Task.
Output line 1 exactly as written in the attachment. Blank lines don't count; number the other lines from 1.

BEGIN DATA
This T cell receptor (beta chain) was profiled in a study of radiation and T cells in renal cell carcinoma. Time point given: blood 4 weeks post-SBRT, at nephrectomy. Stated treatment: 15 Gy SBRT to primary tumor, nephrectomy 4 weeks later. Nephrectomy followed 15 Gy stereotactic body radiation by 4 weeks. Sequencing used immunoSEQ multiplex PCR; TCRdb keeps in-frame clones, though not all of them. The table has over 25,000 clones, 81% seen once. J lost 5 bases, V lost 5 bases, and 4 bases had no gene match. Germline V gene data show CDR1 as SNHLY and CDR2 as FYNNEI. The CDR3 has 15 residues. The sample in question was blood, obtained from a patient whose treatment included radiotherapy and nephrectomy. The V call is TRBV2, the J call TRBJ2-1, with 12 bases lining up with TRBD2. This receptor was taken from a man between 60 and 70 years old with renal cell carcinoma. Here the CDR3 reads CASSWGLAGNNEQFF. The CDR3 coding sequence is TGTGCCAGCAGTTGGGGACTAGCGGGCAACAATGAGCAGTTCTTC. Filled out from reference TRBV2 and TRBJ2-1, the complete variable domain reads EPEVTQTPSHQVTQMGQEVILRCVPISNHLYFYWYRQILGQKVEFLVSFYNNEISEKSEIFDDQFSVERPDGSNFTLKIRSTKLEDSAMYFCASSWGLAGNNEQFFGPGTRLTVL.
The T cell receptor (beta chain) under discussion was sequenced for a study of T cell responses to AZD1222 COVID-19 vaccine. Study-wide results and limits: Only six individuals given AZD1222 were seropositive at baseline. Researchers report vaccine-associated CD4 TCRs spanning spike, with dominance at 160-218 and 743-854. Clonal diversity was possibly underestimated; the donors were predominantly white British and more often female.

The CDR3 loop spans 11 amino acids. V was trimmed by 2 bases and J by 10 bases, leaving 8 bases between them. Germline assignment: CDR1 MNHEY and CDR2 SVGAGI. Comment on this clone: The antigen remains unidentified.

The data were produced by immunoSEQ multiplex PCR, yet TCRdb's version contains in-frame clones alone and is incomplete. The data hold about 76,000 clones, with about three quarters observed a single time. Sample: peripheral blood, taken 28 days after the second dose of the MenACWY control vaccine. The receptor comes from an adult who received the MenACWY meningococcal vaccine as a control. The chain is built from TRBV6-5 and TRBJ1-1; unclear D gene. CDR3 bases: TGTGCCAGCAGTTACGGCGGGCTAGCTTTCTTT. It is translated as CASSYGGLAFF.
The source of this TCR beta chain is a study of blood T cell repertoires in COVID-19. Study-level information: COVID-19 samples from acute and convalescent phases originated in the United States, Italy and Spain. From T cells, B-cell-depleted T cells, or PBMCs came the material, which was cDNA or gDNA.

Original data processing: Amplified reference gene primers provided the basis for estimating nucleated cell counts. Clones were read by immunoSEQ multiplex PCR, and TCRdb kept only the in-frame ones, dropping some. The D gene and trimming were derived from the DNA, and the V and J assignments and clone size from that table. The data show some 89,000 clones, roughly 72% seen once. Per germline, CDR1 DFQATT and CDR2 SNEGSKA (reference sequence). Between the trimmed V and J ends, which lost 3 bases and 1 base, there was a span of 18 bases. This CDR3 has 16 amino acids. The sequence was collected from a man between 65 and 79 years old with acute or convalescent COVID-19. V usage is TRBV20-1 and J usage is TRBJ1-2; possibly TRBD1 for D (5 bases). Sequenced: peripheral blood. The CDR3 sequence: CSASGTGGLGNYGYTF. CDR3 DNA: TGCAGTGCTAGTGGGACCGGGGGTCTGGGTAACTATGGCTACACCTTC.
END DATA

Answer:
This T cell receptor (beta chain) was profiled in a study of radiation and T cells in renal cell carcinoma. Time point given: blood 4 weeks post-SBRT, at nephrectomy. Stated treatment: 15 Gy SBRT to primary tumor, nephrectomy 4 weeks later. Nephrectomy followed 15 Gy stereotactic body radiation by 4 weeks. Sequencing used immunoSEQ multiplex PCR; TCRdb keeps in-frame clones, though not all of them. The table has over 25,000 clones, 81% seen once. J lost 5 bases, V lost 5 bases, and 4 bases had no gene match. Germline V gene data show CDR1 as SNHLY and CDR2 as FYNNEI. The CDR3 has 15 residues. The sample in question was blood, obtained from a patient whose treatment included radiotherapy and nephrectomy. The V call is TRBV2, the J call TRBJ2-1, with 12 bases lining up with TRBD2. This receptor was taken from a man between 60 and 70 years old with renal cell carcinoma. Here the CDR3 reads CASSWGLAGNNEQFF. The CDR3 coding sequence is TGTGCCAGCAGTTGGGGACTAGCGGGCAACAATGAGCAGTTCTTC. Filled out from reference TRBV2 and TRBJ2-1, the complete variable domain reads EPEVTQTPSHQVTQMGQEVILRCVPISNHLYFYWYRQILGQKVEFLVSFYNNEISEKSEIFDDQFSVERPDGSNFTLKIRSTKLEDSAMYFCASSWGLAGNNEQFFGPGTRLTVL.